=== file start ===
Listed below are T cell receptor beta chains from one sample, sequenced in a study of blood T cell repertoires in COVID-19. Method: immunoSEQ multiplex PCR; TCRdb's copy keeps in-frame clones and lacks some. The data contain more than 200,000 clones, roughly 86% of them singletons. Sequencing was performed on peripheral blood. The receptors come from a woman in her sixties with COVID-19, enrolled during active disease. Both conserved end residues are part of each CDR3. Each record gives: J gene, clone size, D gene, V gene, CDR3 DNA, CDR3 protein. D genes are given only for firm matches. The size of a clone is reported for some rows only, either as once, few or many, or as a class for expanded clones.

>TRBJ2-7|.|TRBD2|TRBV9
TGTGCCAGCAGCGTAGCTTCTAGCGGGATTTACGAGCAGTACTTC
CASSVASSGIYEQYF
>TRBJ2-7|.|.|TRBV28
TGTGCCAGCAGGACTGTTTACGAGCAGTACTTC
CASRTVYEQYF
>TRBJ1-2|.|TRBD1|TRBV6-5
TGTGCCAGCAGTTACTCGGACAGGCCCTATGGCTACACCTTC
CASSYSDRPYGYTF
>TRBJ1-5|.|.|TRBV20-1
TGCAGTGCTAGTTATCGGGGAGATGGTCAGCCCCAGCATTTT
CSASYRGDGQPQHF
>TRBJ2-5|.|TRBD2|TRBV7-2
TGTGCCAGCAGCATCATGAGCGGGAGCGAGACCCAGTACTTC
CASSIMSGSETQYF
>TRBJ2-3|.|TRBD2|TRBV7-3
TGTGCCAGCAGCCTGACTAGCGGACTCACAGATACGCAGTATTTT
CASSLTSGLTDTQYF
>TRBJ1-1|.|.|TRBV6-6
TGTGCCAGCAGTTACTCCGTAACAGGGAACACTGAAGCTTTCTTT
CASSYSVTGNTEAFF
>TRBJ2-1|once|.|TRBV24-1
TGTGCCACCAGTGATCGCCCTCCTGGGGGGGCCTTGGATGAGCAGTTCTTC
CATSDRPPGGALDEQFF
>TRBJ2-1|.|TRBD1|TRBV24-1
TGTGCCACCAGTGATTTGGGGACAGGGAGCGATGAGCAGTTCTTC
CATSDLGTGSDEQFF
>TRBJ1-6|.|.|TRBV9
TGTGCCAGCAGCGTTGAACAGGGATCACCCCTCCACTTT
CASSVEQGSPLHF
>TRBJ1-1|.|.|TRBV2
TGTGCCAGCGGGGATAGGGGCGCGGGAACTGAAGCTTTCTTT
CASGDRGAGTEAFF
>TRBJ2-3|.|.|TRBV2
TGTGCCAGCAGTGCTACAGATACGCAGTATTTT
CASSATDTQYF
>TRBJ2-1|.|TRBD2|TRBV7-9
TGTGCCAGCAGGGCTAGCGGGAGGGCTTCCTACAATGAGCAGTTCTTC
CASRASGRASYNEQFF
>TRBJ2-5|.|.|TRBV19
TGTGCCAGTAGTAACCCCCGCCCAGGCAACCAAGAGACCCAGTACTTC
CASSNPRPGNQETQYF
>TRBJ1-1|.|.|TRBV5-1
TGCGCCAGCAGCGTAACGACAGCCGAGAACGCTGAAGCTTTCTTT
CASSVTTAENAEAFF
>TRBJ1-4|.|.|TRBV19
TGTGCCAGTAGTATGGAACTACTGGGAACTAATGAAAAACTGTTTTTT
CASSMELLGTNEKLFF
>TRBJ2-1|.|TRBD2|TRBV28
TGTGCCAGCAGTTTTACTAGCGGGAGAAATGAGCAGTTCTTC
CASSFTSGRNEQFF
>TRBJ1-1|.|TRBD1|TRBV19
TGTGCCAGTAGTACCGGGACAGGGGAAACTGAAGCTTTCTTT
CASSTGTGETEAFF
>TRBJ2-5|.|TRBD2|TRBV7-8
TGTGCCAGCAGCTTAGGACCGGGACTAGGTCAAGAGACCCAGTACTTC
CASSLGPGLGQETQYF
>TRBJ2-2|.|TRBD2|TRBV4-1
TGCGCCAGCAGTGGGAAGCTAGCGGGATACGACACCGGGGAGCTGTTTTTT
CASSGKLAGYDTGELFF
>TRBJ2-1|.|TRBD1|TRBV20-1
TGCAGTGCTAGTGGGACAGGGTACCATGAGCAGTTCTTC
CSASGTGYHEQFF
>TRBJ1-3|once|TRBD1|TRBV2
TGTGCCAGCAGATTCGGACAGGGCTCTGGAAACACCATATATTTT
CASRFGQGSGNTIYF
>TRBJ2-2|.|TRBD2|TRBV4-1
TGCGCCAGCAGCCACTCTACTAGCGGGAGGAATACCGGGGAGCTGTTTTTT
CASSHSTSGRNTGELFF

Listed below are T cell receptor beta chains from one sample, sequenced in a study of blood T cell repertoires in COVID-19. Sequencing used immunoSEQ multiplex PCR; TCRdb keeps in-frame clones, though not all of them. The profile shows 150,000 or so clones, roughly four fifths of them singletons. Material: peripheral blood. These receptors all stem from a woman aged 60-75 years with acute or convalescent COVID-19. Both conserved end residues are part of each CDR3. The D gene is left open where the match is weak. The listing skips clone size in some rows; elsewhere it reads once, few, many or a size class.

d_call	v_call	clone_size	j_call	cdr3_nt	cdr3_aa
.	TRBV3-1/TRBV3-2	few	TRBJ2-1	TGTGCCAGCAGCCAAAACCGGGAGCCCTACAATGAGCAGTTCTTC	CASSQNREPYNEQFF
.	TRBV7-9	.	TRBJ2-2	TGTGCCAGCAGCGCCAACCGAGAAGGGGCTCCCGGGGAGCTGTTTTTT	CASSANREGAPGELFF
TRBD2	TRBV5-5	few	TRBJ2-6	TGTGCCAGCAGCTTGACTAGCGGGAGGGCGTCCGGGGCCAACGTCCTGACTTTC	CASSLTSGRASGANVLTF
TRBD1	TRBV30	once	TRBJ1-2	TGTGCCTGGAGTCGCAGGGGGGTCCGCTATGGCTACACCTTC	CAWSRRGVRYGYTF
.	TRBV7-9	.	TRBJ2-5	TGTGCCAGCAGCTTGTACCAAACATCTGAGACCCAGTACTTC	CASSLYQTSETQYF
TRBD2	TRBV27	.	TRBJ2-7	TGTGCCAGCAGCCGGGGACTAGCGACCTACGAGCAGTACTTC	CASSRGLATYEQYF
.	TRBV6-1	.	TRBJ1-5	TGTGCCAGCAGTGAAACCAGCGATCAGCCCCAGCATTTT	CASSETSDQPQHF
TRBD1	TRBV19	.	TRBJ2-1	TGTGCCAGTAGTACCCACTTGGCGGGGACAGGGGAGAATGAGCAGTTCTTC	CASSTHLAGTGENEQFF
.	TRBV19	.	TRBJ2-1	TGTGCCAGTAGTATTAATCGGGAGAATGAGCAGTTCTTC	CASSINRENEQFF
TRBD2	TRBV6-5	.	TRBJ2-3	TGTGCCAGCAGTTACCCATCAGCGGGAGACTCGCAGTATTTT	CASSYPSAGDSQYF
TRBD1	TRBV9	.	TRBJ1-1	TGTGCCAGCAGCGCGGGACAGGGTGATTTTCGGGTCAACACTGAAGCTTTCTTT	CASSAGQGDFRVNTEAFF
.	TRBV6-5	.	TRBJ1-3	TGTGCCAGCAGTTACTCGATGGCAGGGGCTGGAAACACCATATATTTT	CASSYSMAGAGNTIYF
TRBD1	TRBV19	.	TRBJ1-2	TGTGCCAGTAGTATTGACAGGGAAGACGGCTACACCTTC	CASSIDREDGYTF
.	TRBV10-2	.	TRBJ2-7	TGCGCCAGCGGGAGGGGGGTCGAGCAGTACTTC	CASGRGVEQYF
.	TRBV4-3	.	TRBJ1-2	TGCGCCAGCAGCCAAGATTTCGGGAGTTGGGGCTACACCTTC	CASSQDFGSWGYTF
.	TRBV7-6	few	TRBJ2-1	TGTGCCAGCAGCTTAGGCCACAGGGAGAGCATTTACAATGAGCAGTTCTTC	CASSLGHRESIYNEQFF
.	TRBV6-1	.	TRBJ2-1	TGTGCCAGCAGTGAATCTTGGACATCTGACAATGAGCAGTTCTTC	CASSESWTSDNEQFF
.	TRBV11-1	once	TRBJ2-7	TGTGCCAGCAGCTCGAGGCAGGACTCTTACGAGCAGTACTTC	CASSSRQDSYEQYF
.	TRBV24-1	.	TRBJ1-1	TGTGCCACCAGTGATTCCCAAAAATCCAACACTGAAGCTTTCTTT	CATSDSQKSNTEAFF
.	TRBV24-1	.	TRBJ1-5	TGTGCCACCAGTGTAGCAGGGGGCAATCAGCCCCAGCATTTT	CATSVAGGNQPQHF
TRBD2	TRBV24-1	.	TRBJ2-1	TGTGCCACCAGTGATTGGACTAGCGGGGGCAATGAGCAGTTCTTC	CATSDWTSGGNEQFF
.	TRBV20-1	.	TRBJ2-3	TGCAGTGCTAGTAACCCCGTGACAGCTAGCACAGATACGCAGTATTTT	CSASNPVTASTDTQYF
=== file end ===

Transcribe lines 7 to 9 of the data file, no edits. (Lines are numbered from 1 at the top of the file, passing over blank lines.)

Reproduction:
CASRTVYEQYF
>TRBJ1-2|.|TRBD1|TRBV6-5
TGTGCCAGCAGTTACTCGGACAGGCCCTATGGCTACACCTTC